esp. in time-travel contexts: in or from the future; cf. downtime adj.
To the greatest extent possible, the earliest traveler recruits were trained into a cadre of recruiters, who wasted no energy in being uptime overlords.
There Will Be Time (1973) 155
The New Orc Times was typically Colonial, from its punny title to its trivial content. Most of the paper was reprinted from uptime media; by the time Pierce waded through all two hundred pages, he had absorbed most of yesterday’s Earth news but learned little of local events.
Empire of Time (1985) 45
Within a few weeks I realized that something had gone wonky on the uptime end, that the experiment had malfunctioned and that I probably wasn’t ever going to get home.
House of Bones in Collected Stories (1993) 157
Cretaceous landscape wasn’t too dissimilar to that of uptime Britain, except perhaps that there was so much of it; that everything was landscape.
In the Upper Cretaceous in Magazine of Fantasy & Science Fiction Aug. 7
In fact, none of them would even know about the wreck yet; unless they had transferred across through an uptime wormhole, it was still in their future.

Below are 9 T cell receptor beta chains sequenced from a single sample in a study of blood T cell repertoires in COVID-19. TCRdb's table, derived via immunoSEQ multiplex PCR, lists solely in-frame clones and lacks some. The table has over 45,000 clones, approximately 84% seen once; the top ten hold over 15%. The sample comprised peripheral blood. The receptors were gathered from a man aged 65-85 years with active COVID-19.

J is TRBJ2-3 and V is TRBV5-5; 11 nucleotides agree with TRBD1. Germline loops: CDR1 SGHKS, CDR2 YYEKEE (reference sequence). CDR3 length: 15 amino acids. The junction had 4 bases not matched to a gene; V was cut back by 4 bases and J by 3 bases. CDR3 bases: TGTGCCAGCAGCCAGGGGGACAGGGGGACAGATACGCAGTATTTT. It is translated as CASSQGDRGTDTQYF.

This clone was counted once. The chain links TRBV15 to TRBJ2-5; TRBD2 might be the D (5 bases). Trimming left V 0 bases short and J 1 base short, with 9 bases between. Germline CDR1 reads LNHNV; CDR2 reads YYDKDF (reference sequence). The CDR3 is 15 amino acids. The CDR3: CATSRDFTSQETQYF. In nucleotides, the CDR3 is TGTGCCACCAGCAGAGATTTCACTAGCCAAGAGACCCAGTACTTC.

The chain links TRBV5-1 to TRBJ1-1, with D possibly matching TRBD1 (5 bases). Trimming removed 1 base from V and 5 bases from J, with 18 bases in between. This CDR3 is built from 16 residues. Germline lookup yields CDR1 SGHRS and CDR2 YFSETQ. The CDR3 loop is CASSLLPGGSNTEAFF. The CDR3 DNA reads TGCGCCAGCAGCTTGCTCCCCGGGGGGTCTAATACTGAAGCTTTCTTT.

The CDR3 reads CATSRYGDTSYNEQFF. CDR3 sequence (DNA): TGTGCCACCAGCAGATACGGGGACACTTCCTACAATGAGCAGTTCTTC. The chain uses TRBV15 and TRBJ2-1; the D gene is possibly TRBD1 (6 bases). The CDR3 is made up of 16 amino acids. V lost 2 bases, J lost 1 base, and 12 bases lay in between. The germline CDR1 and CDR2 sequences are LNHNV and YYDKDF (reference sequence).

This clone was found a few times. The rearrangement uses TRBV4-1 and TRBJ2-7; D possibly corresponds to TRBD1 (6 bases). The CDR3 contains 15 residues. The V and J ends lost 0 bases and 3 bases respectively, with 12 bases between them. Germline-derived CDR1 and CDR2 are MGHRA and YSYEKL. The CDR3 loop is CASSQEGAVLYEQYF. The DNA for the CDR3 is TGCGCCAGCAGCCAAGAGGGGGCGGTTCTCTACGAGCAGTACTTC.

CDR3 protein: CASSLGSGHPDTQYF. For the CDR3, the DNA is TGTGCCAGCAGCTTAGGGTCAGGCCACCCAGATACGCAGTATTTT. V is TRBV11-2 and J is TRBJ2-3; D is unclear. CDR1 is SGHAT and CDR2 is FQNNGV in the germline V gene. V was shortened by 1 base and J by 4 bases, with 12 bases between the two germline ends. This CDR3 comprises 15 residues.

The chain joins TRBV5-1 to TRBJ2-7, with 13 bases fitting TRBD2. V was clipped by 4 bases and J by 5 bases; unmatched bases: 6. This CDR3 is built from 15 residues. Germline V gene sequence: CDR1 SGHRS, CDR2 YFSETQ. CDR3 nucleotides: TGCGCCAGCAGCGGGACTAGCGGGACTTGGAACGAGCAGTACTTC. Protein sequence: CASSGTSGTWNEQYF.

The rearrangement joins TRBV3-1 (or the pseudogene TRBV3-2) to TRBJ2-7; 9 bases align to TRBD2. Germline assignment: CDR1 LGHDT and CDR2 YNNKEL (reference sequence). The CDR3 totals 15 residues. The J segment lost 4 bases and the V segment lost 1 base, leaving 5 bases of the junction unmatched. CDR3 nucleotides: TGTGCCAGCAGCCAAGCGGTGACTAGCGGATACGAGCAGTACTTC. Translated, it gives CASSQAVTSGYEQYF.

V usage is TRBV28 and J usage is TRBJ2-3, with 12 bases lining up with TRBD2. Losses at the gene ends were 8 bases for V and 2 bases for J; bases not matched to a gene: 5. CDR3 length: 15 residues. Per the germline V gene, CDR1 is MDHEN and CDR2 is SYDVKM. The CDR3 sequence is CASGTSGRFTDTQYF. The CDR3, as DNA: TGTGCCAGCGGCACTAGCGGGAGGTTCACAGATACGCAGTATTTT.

At Dorado in Asimov’s Science Fiction Oct.–Nov. 72
Research HistoryFred Galvin submitted a cite from a 1984 version of Poul Anderson's essay "The Discovery of the Past". We would like to check the cite in the 1977 version of this essay in "Profanity" magazine.
Fred Galvin submitted a cite from a 1985 reprint of Crawford Kilian's "The Empire of Time".
Fred Galvin submitted a cite from a 1973 reprint of Poul Anderson's "There Will Be Time". We would like to check this in the original printing of 1972.
We would like cites of any date from other sources.
Fred Galvin found a reference that suggests the term is used in the sense 'in the past' in Ian Wallace's "Croyd Spacetime Maneouvres" series; we would like to check these books to verify this use.
Last modified 2022-06-08 12:53:08
In the compilation of some entries, HDSF has drawn extensively on corresponding entries in OED.